Upon becoming true parents, people then initiate a new cycle of the Four Great Realms of Heart in their families. Their good parental love for their child induces in him a loving response which flowers as children's love. As they bear more children, their love for each of their children unites them in bonds of fraternal love. Furthermore, by inculcating the ethic of sexual purity in their children, they are preparing them for the day when they can stand before the altar as brides and bridegrooms and enter the realm of conjugal love. Through their constant love and guidance, the parents help the next generation to fulfill the Four Great Realms of Heart and grow into a new generation of true parents. Generation after generation, the parents use their authority and wisdom to bring their family to its full fruition. We call this parental authority and wisdom kingship, and will return to this topic shortly. But first, let us examine what happens when families do not live within the Four Great Realms of Heart.
Family Breakdown and Present-day Society
Many people today recognize that the root cause of our social ills is family breakdown. Like the Roman Empire in its latter days, American society is crumbling from the cancer that afflicts its families. Though outwardly strong and prosperous, American society is being consumed from within by the scourges of illegitimacy, promiscuity, divorce, homelessness, drug abuse, pornography and crime-all the products of dysfunctional families. The cost of teenage pregnancies in 1985 alone was over $16 billion in added welfare payments, and that does not begin to include the damage to society which many of these fatherless, alienated children will cause in their teenage and adult years as they turn to gangs and a life of crime.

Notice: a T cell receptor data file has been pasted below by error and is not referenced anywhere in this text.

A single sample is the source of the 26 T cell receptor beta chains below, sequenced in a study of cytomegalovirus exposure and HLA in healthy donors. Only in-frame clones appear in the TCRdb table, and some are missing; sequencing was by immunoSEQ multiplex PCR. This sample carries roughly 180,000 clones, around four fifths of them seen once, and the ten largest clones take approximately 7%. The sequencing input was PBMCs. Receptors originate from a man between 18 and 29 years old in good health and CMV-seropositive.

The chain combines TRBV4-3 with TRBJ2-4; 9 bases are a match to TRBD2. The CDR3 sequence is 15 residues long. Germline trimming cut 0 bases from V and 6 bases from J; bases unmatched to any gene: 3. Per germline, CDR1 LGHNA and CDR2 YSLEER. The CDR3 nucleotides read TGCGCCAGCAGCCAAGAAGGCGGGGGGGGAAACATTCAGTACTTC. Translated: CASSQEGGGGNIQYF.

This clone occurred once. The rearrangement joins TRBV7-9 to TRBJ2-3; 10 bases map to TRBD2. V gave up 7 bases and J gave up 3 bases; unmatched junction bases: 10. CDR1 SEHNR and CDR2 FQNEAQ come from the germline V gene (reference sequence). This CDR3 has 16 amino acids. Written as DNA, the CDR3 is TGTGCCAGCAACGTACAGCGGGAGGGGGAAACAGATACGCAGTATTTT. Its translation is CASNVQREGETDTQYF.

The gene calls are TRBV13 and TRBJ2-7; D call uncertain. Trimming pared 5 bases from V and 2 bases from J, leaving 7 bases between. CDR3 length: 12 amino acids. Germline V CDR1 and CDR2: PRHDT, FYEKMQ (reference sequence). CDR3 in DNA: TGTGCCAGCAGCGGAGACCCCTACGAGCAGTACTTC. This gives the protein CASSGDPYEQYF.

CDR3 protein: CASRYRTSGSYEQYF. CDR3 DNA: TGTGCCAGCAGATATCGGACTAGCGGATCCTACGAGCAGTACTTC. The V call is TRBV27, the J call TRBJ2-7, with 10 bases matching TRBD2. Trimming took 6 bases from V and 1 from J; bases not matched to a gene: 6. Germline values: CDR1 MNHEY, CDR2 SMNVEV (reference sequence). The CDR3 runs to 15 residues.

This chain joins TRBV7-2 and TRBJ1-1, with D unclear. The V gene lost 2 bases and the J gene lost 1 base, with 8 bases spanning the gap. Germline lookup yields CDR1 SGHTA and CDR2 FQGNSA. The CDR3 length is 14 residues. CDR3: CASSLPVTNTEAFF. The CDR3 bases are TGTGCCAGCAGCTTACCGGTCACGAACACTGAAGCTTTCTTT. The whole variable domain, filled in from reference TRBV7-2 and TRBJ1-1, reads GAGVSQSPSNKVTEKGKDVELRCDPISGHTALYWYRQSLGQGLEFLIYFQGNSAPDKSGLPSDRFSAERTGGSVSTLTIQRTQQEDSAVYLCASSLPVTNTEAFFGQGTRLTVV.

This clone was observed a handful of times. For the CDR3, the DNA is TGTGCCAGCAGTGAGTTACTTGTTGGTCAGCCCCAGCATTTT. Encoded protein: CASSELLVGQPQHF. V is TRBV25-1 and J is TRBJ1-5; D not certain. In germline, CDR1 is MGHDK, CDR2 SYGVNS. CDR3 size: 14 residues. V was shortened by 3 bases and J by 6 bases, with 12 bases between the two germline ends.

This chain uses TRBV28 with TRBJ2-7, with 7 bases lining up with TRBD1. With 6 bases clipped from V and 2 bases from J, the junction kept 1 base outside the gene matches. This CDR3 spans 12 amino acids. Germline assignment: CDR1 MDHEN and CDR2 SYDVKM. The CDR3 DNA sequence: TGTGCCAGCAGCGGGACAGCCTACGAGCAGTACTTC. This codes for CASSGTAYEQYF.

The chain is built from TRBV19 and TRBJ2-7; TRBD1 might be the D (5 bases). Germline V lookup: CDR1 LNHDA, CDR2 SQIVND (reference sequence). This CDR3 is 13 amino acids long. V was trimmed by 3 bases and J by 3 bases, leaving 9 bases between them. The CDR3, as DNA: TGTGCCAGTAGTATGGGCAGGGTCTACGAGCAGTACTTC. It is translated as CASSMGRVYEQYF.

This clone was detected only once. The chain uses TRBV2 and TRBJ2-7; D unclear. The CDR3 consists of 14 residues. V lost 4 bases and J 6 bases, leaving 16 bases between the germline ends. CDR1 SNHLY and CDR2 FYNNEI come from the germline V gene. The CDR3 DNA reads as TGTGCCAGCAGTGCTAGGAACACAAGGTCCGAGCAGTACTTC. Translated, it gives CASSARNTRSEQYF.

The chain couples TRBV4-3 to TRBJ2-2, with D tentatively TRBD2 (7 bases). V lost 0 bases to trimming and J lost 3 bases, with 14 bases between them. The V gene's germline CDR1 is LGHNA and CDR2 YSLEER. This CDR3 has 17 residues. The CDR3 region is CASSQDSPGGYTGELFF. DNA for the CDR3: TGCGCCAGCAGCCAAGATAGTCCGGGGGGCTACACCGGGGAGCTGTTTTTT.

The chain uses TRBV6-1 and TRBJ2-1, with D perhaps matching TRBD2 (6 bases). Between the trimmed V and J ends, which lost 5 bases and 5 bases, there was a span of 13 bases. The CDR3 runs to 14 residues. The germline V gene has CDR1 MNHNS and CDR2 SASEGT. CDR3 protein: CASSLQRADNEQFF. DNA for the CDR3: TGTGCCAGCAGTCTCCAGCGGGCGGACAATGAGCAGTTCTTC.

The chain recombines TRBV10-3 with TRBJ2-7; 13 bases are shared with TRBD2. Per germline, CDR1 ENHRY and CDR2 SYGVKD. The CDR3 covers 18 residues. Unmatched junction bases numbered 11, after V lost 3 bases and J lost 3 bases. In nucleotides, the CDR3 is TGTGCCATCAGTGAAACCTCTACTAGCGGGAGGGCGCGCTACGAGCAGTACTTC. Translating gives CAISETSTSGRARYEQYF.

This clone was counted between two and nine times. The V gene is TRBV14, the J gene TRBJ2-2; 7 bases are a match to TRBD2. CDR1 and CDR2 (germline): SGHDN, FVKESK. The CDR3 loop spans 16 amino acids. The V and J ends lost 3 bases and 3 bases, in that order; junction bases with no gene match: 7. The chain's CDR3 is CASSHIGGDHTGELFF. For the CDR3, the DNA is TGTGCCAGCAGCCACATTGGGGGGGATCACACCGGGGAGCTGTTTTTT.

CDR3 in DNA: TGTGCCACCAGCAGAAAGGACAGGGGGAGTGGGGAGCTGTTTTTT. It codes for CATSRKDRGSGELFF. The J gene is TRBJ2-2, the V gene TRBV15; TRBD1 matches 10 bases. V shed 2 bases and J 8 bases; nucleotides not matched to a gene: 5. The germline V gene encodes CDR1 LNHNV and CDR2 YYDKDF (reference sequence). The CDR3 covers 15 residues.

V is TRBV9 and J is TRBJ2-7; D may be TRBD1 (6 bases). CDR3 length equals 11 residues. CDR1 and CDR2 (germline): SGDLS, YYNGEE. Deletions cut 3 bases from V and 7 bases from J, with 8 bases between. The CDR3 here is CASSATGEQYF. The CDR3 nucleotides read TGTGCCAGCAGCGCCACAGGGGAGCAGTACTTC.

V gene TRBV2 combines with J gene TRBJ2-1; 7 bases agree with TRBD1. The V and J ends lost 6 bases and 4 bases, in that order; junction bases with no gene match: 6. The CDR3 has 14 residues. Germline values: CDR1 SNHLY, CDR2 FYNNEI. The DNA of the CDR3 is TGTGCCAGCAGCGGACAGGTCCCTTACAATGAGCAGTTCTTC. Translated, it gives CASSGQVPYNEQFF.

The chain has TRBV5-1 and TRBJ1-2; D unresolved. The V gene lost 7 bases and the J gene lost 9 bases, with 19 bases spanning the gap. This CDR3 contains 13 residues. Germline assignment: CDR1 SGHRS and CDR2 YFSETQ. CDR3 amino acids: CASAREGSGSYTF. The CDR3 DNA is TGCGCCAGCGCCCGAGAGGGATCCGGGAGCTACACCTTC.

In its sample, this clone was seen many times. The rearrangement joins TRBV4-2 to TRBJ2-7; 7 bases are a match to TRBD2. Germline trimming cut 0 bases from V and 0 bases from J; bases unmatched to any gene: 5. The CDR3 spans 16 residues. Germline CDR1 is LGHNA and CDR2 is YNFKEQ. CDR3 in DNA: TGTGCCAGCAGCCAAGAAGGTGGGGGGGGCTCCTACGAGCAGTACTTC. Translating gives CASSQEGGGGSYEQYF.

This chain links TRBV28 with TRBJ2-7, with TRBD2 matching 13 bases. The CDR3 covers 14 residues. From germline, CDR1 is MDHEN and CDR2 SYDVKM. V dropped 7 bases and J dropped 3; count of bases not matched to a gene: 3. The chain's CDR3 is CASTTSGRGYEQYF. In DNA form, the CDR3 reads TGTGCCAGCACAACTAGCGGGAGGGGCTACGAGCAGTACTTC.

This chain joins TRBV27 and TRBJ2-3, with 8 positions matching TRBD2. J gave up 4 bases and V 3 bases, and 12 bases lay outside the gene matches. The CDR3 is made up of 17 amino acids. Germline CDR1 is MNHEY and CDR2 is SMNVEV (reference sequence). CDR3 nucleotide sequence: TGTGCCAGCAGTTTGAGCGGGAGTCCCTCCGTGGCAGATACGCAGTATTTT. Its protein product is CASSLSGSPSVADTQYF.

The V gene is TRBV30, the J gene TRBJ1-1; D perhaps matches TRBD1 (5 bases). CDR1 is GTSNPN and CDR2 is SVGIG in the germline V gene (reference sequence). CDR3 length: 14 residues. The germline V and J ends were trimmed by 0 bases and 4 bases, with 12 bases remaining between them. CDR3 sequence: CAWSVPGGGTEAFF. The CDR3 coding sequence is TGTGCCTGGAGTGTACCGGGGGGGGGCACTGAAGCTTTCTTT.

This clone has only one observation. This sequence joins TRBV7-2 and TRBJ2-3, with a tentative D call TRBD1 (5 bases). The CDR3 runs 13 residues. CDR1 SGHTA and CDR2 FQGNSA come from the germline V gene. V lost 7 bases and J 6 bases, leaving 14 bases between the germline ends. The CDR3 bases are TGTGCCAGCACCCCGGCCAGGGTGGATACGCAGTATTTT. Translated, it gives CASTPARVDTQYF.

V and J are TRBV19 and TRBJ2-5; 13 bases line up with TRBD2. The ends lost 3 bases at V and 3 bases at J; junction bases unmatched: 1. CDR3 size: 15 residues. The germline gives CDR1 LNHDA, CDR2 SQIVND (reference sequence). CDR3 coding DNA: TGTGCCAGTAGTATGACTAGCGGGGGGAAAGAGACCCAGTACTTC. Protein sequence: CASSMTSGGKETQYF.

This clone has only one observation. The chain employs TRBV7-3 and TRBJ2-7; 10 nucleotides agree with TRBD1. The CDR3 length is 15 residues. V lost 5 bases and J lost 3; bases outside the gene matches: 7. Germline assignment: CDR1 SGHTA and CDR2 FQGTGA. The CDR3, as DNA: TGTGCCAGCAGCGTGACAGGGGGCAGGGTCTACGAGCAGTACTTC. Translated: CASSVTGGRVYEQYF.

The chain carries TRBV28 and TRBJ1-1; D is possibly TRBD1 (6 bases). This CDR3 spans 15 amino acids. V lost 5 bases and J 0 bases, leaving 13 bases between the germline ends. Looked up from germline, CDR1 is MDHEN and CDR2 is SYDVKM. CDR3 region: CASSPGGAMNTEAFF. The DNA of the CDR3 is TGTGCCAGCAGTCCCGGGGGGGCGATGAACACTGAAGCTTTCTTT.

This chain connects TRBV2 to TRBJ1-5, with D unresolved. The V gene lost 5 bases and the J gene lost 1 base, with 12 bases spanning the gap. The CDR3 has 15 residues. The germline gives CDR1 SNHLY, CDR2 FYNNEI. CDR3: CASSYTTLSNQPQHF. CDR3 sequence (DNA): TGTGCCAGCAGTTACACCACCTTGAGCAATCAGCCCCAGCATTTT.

Society is an expansion of the family, where we first learn our attitudes and ways of relating with people. The family shapes our fundamental character, which we then display to the wider world. It is our first school of ethics and morality, where we learn to value and respect ourselves, other people, and things. Parents instill moral norms in their children and are proud when their children are properly moral and respectful in their relationships with others. The family is the microcosm of society. Family relationships set the pattern for social relationships: elder and younger, leader and follower, teacher and student, friends and colleagues. The partnerships, hierarchy, and division of labor in the family are the basis for social organization. Political society's cherished values-freedom, equality, peace, respect for authority-are first felt on the most intimate human level in the relationships between parents and children, brothers and sisters. The social ills which plague modern society likewise stem from deficiencies in the family, specifically from its failure to realize the Four Great Realms of Heart.